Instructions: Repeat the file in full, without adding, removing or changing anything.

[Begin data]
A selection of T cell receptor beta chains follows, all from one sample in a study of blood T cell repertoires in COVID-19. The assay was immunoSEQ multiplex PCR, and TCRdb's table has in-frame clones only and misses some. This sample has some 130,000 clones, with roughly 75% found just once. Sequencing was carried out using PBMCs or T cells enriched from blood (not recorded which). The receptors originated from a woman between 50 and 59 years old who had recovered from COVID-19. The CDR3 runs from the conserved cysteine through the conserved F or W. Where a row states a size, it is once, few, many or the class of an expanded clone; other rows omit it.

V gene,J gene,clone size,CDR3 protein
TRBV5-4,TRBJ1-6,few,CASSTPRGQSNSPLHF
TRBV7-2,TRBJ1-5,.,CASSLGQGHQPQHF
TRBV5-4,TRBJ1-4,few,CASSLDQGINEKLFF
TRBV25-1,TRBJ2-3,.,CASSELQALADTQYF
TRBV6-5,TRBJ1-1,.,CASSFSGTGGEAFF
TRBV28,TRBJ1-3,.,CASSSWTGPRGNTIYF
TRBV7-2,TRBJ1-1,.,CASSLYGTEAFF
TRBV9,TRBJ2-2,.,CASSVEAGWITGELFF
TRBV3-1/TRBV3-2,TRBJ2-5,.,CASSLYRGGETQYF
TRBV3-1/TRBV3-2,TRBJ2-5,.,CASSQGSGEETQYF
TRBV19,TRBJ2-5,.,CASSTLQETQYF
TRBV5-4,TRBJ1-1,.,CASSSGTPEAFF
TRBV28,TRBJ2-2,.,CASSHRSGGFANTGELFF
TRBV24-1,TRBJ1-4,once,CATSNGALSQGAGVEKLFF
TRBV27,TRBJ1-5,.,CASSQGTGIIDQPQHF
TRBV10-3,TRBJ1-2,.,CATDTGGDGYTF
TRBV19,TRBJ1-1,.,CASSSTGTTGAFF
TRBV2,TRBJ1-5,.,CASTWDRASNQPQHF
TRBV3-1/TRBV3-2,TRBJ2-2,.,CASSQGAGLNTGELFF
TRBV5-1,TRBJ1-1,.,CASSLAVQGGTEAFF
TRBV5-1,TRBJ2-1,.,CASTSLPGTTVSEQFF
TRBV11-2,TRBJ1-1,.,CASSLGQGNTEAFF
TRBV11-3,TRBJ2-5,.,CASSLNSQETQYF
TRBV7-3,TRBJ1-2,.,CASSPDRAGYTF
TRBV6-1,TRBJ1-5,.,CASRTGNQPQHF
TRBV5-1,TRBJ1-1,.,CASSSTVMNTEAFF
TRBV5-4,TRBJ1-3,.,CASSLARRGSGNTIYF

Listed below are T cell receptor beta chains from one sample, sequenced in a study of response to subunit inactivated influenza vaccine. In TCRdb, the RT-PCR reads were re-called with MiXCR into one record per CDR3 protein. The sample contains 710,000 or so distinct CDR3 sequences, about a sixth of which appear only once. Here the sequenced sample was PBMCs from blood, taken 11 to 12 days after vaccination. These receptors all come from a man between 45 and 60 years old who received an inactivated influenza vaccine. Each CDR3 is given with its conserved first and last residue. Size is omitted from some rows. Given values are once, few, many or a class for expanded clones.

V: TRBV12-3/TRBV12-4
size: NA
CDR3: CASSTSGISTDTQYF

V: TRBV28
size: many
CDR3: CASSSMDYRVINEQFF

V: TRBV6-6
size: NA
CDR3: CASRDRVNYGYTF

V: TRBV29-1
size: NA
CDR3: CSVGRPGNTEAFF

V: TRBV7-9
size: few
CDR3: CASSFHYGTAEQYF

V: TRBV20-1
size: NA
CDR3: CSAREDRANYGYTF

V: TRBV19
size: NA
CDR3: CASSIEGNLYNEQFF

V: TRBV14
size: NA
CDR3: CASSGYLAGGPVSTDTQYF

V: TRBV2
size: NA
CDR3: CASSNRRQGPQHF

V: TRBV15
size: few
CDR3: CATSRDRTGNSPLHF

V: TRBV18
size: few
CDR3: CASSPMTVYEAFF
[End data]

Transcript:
A selection of T cell receptor beta chains follows, all from one sample in a study of blood T cell repertoires in COVID-19. The assay was immunoSEQ multiplex PCR, and TCRdb's table has in-frame clones only and misses some. This sample has some 130,000 clones, with roughly 75% found just once. Sequencing was carried out using PBMCs or T cells enriched from blood (not recorded which). The receptors originated from a woman between 50 and 59 years old who had recovered from COVID-19. The CDR3 runs from the conserved cysteine through the conserved F or W. Where a row states a size, it is once, few, many or the class of an expanded clone; other rows omit it.

V gene,J gene,clone size,CDR3 protein
TRBV5-4,TRBJ1-6,few,CASSTPRGQSNSPLHF
TRBV7-2,TRBJ1-5,.,CASSLGQGHQPQHF
TRBV5-4,TRBJ1-4,few,CASSLDQGINEKLFF
TRBV25-1,TRBJ2-3,.,CASSELQALADTQYF
TRBV6-5,TRBJ1-1,.,CASSFSGTGGEAFF
TRBV28,TRBJ1-3,.,CASSSWTGPRGNTIYF
TRBV7-2,TRBJ1-1,.,CASSLYGTEAFF
TRBV9,TRBJ2-2,.,CASSVEAGWITGELFF
TRBV3-1/TRBV3-2,TRBJ2-5,.,CASSLYRGGETQYF
TRBV3-1/TRBV3-2,TRBJ2-5,.,CASSQGSGEETQYF
TRBV19,TRBJ2-5,.,CASSTLQETQYF
TRBV5-4,TRBJ1-1,.,CASSSGTPEAFF
TRBV28,TRBJ2-2,.,CASSHRSGGFANTGELFF
TRBV24-1,TRBJ1-4,once,CATSNGALSQGAGVEKLFF
TRBV27,TRBJ1-5,.,CASSQGTGIIDQPQHF
TRBV10-3,TRBJ1-2,.,CATDTGGDGYTF
TRBV19,TRBJ1-1,.,CASSSTGTTGAFF
TRBV2,TRBJ1-5,.,CASTWDRASNQPQHF
TRBV3-1/TRBV3-2,TRBJ2-2,.,CASSQGAGLNTGELFF
TRBV5-1,TRBJ1-1,.,CASSLAVQGGTEAFF
TRBV5-1,TRBJ2-1,.,CASTSLPGTTVSEQFF
TRBV11-2,TRBJ1-1,.,CASSLGQGNTEAFF
TRBV11-3,TRBJ2-5,.,CASSLNSQETQYF
TRBV7-3,TRBJ1-2,.,CASSPDRAGYTF
TRBV6-1,TRBJ1-5,.,CASRTGNQPQHF
TRBV5-1,TRBJ1-1,.,CASSSTVMNTEAFF
TRBV5-4,TRBJ1-3,.,CASSLARRGSGNTIYF

Listed below are T cell receptor beta chains from one sample, sequenced in a study of response to subunit inactivated influenza vaccine. In TCRdb, the RT-PCR reads were re-called with MiXCR into one record per CDR3 protein. The sample contains 710,000 or so distinct CDR3 sequences, about a sixth of which appear only once. Here the sequenced sample was PBMCs from blood, taken 11 to 12 days after vaccination. These receptors all come from a man between 45 and 60 years old who received an inactivated influenza vaccine. Each CDR3 is given with its conserved first and last residue. Size is omitted from some rows. Given values are once, few, many or a class for expanded clones.

V: TRBV12-3/TRBV12-4
size: NA
CDR3: CASSTSGISTDTQYF

V: TRBV28
size: many
CDR3: CASSSMDYRVINEQFF

V: TRBV6-6
size: NA
CDR3: CASRDRVNYGYTF

V: TRBV29-1
size: NA
CDR3: CSVGRPGNTEAFF

V: TRBV7-9
size: few
CDR3: CASSFHYGTAEQYF

V: TRBV20-1
size: NA
CDR3: CSAREDRANYGYTF

V: TRBV19
size: NA
CDR3: CASSIEGNLYNEQFF

V: TRBV14
size: NA
CDR3: CASSGYLAGGPVSTDTQYF

V: TRBV2
size: NA
CDR3: CASSNRRQGPQHF

V: TRBV15
size: few
CDR3: CATSRDRTGNSPLHF

V: TRBV18
size: few
CDR3: CASSPMTVYEAFF